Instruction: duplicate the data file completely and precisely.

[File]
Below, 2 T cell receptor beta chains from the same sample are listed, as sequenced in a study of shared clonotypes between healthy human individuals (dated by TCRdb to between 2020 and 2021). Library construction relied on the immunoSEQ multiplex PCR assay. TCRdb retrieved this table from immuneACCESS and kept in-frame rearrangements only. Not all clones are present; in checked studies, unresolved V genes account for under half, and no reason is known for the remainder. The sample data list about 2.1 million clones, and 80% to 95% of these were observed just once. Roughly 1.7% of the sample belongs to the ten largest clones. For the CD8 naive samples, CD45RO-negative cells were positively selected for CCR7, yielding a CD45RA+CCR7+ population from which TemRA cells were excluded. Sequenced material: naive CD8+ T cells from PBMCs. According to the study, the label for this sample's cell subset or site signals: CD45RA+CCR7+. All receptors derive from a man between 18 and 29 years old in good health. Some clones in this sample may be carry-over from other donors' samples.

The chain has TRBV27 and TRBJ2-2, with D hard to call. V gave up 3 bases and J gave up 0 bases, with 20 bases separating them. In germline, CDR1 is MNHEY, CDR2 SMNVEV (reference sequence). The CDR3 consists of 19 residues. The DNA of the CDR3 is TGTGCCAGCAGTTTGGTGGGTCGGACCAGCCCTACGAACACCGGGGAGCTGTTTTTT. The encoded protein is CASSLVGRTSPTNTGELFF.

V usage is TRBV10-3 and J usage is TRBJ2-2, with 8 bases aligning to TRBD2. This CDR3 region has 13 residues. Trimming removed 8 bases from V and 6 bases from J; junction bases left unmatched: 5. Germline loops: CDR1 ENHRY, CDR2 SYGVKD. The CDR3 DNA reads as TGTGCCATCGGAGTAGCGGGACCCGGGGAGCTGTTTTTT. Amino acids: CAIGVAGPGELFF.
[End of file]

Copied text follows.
Below, 2 T cell receptor beta chains from the same sample are listed, as sequenced in a study of shared clonotypes between healthy human individuals (dated by TCRdb to between 2020 and 2021). Library construction relied on the immunoSEQ multiplex PCR assay. TCRdb retrieved this table from immuneACCESS and kept in-frame rearrangements only. Not all clones are present; in checked studies, unresolved V genes account for under half, and no reason is known for the remainder. The sample data list about 2.1 million clones, and 80% to 95% of these were observed just once. Roughly 1.7% of the sample belongs to the ten largest clones. For the CD8 naive samples, CD45RO-negative cells were positively selected for CCR7, yielding a CD45RA+CCR7+ population from which TemRA cells were excluded. Sequenced material: naive CD8+ T cells from PBMCs. According to the study, the label for this sample's cell subset or site signals: CD45RA+CCR7+. All receptors derive from a man between 18 and 29 years old in good health. Some clones in this sample may be carry-over from other donors' samples.

The chain has TRBV27 and TRBJ2-2, with D hard to call. V gave up 3 bases and J gave up 0 bases, with 20 bases separating them. In germline, CDR1 is MNHEY, CDR2 SMNVEV (reference sequence). The CDR3 consists of 19 residues. The DNA of the CDR3 is TGTGCCAGCAGTTTGGTGGGTCGGACCAGCCCTACGAACACCGGGGAGCTGTTTTTT. The encoded protein is CASSLVGRTSPTNTGELFF.

V usage is TRBV10-3 and J usage is TRBJ2-2, with 8 bases aligning to TRBD2. This CDR3 region has 13 residues. Trimming removed 8 bases from V and 6 bases from J; junction bases left unmatched: 5. Germline loops: CDR1 ENHRY, CDR2 SYGVKD. The CDR3 DNA reads as TGTGCCATCGGAGTAGCGGGACCCGGGGAGCTGTTTTTT. Amino acids: CAIGVAGPGELFF.